Born as Netanyahu, then changing his surname to Nitay and later back to the original: Now, documents related to his Nitay era are revealed.
One day in September 1976, the phone at David Ginsburg’s D.C.-based law firm rang. On the line was one Benjamin Nitay, calling from Boston. A note taken back then explained why: “His brother, Lieutenant Colonel Nitay, was killed in the Entebbe raid. Funds are being raised in the U.S. to establish a memorial for his brother.”
Nitay was expected in D.C. the next day, two and half months after the hostage rescue mission in Uganda took his brother’s life. Ginsburg, one of the capital’s most prestigious lawyers, asked his colleague to meet Nitay and discuss the issues he called about. He noted that “there may be other questions.”
Back in ‘76, Nitay was an employee of the Boston Consulting Group (BSG). The gossip at the firm about one of its most famous former employees is that he was smart, but somewhat arrogant. That was the place, by the way, where he got to know Mitt Romney. When Nitay arrived to D.C. to meet Ginsburg’s associate, he had a business card to present, published here for the first time.
Some time later, on the track of becoming Israel’s Prime Minister, Nitay will reverse his name once again to Netanyahu.
The variations in Netanyahu’s family name were the base for many speculations and conspiracy theories. “Man without a past”, was the headline the Australian ‘Daily Telegraph’ chose for an article published about him after he was first elected as Israel’s PM, in 1996. At the same year, an article published by the Jerusalem weekly Kol Hair, went as far as implying Netanyahu was a C.I.A. personal. The truth, however, seems to be more banal.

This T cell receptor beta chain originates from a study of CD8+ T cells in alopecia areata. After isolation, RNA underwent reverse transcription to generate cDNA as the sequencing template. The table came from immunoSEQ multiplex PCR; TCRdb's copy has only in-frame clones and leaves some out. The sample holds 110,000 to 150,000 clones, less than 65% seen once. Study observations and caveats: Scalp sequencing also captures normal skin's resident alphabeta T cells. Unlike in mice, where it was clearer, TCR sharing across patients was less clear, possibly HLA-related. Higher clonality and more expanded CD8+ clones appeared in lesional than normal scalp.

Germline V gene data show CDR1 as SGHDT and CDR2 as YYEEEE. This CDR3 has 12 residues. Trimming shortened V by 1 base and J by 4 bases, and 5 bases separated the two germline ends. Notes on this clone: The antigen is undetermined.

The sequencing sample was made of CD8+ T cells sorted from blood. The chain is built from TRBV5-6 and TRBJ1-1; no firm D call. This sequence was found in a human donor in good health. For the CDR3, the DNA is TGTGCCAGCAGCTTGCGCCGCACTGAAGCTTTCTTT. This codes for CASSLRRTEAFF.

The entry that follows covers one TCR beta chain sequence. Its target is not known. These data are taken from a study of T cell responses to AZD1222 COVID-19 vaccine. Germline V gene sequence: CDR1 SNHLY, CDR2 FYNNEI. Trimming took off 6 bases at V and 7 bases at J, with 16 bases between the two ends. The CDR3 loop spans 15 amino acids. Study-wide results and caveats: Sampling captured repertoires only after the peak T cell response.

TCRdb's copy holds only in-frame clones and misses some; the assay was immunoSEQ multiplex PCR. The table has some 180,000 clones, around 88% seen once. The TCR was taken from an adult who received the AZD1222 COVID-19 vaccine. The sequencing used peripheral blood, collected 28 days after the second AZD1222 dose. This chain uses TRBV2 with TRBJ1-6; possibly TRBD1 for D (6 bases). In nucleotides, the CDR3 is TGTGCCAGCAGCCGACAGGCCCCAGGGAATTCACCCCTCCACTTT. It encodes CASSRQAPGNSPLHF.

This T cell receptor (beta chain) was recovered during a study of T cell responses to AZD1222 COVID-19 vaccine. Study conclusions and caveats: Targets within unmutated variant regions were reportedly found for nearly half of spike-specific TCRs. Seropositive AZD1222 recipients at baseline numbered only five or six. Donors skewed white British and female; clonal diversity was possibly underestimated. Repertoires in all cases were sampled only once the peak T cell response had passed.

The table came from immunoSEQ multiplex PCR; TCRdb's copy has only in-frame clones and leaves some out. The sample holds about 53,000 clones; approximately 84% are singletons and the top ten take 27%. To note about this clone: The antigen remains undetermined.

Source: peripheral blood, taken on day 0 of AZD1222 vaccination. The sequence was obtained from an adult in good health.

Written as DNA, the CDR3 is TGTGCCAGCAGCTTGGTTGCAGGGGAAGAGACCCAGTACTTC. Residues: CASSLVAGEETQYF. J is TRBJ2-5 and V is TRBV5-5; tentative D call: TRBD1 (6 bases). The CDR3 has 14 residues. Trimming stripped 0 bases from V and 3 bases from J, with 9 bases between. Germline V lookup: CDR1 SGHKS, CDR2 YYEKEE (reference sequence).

A 1996 Guardian portrait of Netanyahu by Derek Brown describe his years in the U.S. as a teenager. He moved there in 1963 due to his father’s job at a university in Philadelphia. He would return to Israel to serve at an elite IDF unit as an officer and then, in 1972, would return to the U.S. to study at Cambridge’s MIT. He graduated in architecture and received a master’s degree in business administration. “He simplified his name by deed poll to Benjamin Nitay,” explained Brown.
A 2009 article in the Jerusalem Post described a 1996 election debate with Shimon Peres in which Netanyahu was asked whether his application to change his name meant he had wished to stay in America. “Not for a single moment,” Netanyahu replied, “I come from a Jewish, Zionist family, with roots here for 100 years.”
Ginsburg’s history with the state of Israel and its leaders was a long and meaningful one. He was “part of an inner circle of advisors to the Zionist leader Chaim Weizmann and helped smooth the way to the Truman Administration’s recognition of the new State of Israel,” wrote the New York Times in Ginsburg’s obituary, about five years ago.
On that day in September ‘76 when Nitay came to D.C., Ginsburg had other obligations. He was later debriefed on the conversation and the two kept in touch, long into Netanyahu’s career. They exchanged letters when Netanyahu was the Israeli Ambassador to the U.N., discussing political issues and topics such as the definition of terrorism, and have set up lunch meetings. By that time “Nitay (Israeli),” as initially described by Ginsburg in his notes, turned into “The Honorable Benjamin Netanyahu.”
Look for the next #Bibistory uncovering the past life of the Prime Minister here on uriblau.com.